Further in accordance with the present invention is a method for increasing the mass resolution of laser-desorbed ions across a wide mass range in a miniature time-of-flight mass spectrometer (TOF-MS), said ions being desorbed through matrix assisted laser desorption/ionization (MALDI), said method comprising the steps of:

providing a laser pulse for ion creation in a source region;

maintaining a sample plate potential at a ground level for a delay period; and

increasing said sample plate potential sharply after the delay period.

BRIEF DESCRIPTION OF THE DRAWINGS

The above and other objects, features and advantages of the present invention will become more apparent from the following detailed description when taken in conjunction with the accompanying drawings in which:

FIG. 1A is a cross-sectional view of an example gridless, focusing ionization extraction device for a TOF-MS according to the present invention;

FIG. 1B is a potential energy plot of the electric field generated by the gridless, focusing ionization extraction device;

FIG. 2A is a perspective view of an example flexible circuit-board reflector in a rolled form according to the present invention;

FIG. 2B is top view of the flexible circuit-board reflector in an unrolled form;

FIG. 3A is a perspective view of an example center-hole microchannel plate detector assembly according to the present invention;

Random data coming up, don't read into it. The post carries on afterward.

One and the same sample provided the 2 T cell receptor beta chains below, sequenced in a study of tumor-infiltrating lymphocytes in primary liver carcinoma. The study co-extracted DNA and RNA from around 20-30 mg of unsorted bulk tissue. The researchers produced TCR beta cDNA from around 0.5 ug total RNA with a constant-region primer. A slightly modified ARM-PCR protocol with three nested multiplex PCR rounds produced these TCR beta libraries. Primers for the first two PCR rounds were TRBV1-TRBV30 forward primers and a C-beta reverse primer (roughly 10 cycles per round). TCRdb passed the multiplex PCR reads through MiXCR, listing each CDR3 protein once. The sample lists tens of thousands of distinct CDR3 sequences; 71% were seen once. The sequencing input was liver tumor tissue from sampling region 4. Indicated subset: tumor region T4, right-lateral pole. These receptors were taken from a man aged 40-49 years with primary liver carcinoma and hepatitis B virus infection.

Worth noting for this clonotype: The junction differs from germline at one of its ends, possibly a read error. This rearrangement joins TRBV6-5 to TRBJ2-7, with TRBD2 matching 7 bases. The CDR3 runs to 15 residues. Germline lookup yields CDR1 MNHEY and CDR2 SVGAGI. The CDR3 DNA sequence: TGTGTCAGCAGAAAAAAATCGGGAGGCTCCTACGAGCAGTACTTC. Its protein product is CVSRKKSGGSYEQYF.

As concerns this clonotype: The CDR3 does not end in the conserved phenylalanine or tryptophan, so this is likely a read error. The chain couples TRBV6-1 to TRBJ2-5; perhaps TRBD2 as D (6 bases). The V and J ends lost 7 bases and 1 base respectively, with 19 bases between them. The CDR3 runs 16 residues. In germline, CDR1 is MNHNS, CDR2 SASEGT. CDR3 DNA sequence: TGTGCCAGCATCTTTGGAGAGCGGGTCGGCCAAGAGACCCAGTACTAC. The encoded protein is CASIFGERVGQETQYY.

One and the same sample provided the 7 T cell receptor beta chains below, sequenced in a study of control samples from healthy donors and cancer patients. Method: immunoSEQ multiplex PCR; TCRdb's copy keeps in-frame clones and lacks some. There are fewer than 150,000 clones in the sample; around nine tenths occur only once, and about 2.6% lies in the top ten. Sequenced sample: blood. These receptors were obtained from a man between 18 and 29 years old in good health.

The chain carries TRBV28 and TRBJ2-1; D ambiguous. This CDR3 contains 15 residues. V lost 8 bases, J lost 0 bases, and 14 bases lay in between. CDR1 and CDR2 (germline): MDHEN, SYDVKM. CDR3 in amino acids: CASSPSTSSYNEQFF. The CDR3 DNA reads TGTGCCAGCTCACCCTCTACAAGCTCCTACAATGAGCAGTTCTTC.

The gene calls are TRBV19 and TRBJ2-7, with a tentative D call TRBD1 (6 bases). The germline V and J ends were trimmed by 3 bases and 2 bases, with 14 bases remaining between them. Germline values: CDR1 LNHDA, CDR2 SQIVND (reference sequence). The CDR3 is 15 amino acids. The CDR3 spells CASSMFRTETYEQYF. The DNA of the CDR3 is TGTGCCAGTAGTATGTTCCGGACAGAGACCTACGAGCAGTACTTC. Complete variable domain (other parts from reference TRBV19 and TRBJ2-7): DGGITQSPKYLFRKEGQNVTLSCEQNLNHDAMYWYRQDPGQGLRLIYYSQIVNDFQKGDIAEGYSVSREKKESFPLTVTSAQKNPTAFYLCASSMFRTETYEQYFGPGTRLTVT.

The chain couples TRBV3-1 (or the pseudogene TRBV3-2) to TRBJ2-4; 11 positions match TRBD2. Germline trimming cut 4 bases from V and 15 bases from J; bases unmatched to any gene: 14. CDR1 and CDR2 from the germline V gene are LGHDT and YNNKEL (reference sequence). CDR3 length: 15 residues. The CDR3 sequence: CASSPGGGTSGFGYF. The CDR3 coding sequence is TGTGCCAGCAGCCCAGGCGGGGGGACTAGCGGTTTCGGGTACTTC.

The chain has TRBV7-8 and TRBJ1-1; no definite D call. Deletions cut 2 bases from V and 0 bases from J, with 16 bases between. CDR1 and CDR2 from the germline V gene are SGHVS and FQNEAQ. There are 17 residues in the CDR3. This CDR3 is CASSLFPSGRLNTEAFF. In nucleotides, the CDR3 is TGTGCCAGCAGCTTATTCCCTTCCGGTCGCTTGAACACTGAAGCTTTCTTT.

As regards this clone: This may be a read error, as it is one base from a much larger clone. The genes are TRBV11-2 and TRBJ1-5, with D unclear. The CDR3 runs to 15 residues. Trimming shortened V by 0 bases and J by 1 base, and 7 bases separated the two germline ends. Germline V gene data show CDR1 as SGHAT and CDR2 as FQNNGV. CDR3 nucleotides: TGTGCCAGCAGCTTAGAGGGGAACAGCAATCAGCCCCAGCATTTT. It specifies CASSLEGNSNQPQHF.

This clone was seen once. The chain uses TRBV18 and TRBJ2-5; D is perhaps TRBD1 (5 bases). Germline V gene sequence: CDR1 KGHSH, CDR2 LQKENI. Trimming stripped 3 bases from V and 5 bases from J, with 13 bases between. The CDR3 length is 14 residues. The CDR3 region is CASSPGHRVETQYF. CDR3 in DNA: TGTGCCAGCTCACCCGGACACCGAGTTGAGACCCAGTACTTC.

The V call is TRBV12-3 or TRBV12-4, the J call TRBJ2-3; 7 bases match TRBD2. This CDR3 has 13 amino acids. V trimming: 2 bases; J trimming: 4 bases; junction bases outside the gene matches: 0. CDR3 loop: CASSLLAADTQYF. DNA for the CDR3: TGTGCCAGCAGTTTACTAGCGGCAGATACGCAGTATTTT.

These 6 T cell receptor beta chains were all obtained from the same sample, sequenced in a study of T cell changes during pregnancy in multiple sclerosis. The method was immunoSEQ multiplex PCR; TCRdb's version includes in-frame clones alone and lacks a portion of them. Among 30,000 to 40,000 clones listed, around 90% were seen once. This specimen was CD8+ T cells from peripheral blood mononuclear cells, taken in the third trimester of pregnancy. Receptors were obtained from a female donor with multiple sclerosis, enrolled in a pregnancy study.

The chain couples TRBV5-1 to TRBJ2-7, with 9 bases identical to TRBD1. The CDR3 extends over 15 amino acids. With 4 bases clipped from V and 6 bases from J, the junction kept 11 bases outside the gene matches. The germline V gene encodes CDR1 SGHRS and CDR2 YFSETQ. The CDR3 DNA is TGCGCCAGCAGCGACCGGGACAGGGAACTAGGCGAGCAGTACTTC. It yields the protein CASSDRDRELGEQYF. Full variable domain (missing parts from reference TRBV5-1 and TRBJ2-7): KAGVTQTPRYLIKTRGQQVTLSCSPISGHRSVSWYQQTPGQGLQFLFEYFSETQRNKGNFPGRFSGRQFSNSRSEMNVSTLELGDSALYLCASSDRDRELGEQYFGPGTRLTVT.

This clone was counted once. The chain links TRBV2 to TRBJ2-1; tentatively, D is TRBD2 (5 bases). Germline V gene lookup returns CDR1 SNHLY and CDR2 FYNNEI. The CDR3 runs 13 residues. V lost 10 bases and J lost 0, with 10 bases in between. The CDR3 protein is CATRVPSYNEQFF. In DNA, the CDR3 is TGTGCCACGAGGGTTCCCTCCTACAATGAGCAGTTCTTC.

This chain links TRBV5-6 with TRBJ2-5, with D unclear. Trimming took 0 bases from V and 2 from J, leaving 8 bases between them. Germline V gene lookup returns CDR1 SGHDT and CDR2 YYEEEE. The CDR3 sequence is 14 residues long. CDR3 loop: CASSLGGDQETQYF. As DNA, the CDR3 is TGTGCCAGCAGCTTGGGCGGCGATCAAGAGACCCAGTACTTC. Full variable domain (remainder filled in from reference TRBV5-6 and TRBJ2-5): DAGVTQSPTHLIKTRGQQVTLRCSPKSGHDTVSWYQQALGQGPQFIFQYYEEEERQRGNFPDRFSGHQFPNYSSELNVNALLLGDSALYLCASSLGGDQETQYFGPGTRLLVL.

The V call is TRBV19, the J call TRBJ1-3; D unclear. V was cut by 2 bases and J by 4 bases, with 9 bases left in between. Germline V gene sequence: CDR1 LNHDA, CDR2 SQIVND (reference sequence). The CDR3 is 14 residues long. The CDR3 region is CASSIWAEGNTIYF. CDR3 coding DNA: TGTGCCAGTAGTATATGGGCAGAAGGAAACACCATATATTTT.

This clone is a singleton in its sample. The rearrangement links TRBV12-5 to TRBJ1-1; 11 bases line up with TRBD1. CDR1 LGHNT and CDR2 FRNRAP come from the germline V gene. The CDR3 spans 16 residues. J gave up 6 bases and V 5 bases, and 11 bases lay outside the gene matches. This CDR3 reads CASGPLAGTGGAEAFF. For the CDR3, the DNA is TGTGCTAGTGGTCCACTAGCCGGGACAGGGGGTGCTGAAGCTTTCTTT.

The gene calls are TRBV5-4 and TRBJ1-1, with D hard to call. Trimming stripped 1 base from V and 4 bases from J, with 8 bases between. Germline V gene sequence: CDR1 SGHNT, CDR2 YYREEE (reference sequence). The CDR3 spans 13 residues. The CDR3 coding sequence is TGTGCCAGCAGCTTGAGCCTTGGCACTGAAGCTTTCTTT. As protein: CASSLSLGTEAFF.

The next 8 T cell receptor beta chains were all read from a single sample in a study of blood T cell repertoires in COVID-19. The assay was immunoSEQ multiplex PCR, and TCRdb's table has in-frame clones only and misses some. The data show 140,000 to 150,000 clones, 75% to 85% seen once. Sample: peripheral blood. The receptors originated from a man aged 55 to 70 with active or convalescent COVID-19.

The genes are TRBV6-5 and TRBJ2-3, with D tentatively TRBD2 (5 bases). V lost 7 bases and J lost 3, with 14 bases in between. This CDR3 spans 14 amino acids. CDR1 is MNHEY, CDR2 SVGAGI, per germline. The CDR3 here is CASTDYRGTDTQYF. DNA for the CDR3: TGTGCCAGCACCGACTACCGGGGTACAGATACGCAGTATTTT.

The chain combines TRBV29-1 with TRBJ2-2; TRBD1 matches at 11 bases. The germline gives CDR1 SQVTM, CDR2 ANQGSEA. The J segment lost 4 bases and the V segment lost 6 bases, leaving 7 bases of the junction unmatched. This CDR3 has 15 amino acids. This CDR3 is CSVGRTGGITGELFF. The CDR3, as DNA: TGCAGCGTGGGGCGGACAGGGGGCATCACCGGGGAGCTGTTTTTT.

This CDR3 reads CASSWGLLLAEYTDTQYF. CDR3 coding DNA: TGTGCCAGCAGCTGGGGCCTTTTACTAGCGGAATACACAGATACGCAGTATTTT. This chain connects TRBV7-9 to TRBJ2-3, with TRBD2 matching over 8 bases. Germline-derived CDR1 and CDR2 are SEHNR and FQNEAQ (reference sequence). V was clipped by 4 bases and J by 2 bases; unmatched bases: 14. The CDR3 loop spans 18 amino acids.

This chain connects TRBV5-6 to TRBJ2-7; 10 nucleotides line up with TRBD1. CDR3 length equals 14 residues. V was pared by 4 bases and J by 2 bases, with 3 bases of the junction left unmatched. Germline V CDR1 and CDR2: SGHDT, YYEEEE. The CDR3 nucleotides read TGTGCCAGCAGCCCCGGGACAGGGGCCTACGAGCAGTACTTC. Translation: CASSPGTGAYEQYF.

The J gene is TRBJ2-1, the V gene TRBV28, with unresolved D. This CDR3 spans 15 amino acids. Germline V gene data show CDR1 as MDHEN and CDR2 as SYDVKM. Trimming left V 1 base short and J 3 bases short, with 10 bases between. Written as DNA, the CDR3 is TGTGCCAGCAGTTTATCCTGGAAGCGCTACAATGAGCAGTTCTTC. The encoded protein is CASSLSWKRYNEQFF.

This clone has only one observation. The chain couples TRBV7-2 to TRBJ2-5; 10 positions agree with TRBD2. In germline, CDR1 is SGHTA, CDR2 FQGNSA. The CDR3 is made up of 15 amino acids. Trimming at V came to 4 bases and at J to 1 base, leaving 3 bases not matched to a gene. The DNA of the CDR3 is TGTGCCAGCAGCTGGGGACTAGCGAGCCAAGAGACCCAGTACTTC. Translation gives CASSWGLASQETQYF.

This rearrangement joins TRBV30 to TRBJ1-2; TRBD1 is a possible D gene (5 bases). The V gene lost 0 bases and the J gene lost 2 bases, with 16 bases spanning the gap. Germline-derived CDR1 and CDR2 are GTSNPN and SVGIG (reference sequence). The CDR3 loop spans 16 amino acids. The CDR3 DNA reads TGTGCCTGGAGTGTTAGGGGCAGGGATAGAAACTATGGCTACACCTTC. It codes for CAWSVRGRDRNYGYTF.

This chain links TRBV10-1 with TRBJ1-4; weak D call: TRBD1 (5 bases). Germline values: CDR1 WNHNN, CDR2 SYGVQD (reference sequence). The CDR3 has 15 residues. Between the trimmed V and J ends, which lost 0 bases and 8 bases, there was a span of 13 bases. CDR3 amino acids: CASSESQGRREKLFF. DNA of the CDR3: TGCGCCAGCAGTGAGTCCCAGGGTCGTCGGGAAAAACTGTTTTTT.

FIG. 3B is a cross-sectional, exploded view of the center-hole microchannel plate detector assembly showing the internal components;

FIGS. 4A and 4B illustrate the detector response waveform for both the single ion signal from a conventional disk anode detector assembly and the center-hole microchannel plate detector assembly having a pin anode, respectively;

FIG. 5 is a cut-away view of the TOF-MS having the gridless, focusing ionization extraction device, the flexible circuit-board reflector and the center-hole microchannel plate detector assembly according to the present invention; and

FIG. 6 is a block diagram depicting the mass spectrometer according to an embodiment of the present invention;

FIG. 7 is a pulse sequence used for the impulse extraction technique; and

FIG. 8 is an impulse delay spectra for Cytochrome C and Bovine Serum Albunium (BSA) showing several proteins covering a broad mass range.

DESCRIPTION OF THE PREFERRED EMBODIMENTS

The present invention is a new type of delayed extraction ion source with at least two novel features distinguishing it from traditional PE techniques. The source region employed is significantly shorter than conventional pulsed extraction sources and the delay time before application of the extraction pulse is significantly reduced. The result is a significant reduction in peak width for high mass ions compared to the continuous extraction mode in a linear time-of-flight instrument. Although the ion peak widths are found to be somewhat broader than those acquired using traditional PE methods, the new impulse technique is found to be effective over a very wide mass range requiring no scanning of the instrument's voltage or time delay settings.

One example of the gridless, focusing ion source that can be used for the inventive technique has been described in a prior filed co-pending U.S. patent application Ser. No. 10/220,865, filed Sep. 6, 2002, the contents of which are included herein by reference. The miniature time-of-flight mass spectrometer (TOF-MS) of the gridless, focusing ion source of the above referenced application include:

    • A. The gridless, focusing ionization extraction device,
    • B. The flexible, circuit-board reflector, and
    • C. The center-hole microchannel plate detector assembly.

Each of these features of the copending application will be described below for a better understanding of the present invention.